Annals of Biomedical Engineering

, Volume 41, Issue 8, pp 1670–1679 | Cite as

Accelerometry Reveals Differences in Gait Variability Between Patients with Multiple Sclerosis and Healthy Controls

  • Jessie M. Huisinga
  • Martina Mancini
  • Rebecca J. St. George
  • Fay B. Horak


Variability of movement reflects important information for the maintenance of the health of the system. For pathological populations, changes in variability during gait signal the presence of abnormal motor control strategies. For persons with multiple sclerosis (PwMS), extensive gait problems have been reported including changes in gait variability. While previous studies have focused on footfall variability, the present study used accelerometers on the trunk to measure variability during walking. Thus, the purpose of this study was to examine the variability of the acceleration pattern of the upper and lower trunk in PwMS compared to healthy controls. We extracted linear and nonlinear measures of gait variability from 30 s of steady state walking for 15 PwMS and 15 age-matched healthy controls. PwMS had altered variability compared to controls with greater Lyapunov exponent in the ML (p < 0.001) and AP (p < 0.001) directions, and greater frequency dispersion in the ML direction (p = 0.034). PwMS also demonstrated greater mean velocity in the ML direction (p = 0.045) and lower root mean square of acceleration in the AP direction (p = 0.040). These findings indicate that PwMS have altered structure of variability of the trunk during gait compared to healthy controls and agree with previous findings related to changes in gait variability in PwMS.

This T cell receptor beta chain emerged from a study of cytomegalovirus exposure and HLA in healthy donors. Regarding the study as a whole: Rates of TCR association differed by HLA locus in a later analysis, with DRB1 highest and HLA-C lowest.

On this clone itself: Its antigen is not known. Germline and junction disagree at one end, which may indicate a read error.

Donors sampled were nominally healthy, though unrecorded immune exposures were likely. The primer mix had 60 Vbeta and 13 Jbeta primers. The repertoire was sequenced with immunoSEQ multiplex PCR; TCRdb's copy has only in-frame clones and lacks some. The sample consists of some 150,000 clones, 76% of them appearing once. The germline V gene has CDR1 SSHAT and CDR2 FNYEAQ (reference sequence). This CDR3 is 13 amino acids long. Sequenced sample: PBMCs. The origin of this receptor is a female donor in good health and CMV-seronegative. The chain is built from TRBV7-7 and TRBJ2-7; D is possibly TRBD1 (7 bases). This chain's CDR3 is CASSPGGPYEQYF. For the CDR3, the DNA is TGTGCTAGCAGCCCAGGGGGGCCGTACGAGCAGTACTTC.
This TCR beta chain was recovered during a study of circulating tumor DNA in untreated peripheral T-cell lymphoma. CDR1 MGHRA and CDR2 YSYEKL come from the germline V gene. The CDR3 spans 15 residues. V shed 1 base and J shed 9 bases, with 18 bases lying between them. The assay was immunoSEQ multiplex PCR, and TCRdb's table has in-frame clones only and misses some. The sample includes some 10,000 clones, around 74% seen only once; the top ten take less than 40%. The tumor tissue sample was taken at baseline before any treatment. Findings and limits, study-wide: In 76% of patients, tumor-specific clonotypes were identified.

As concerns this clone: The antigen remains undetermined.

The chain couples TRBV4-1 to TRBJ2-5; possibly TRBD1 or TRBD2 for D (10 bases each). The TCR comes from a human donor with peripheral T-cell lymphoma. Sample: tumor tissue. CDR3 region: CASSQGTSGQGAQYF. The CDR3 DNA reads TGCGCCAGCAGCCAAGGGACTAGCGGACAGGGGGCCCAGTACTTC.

Nonlinear Trunk Steady state Lyapunov exponent 



This study was funded by the National Multiple Sclerosis Society’s Rehabilitation Research Training Grant and the Medical Research Foundation of Oregon’s Early Clinical Investigator Award.

Conflict of interest

The authors certify that no party having a direct interest in the results of the research supporting this article has or will confer a benefit on us or on any organization with which we are associated.


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Copyright information

© Biomedical Engineering Society 2012

Authors and Affiliations

  • Jessie M. Huisinga
    • 1
    • 3
  • Martina Mancini
    • 2
  • Rebecca J. St. George
    • 2
  • Fay B. Horak
    • 2
  1. 1.Landon Center on AgingUniversity of Kansas Medical CenterKansas CityUSA
  2. 2.Department of NeurologyOregon Health and Science UniversityBeavertonUSA
  3. 3.Landon Center on AgingKansas CityUSA

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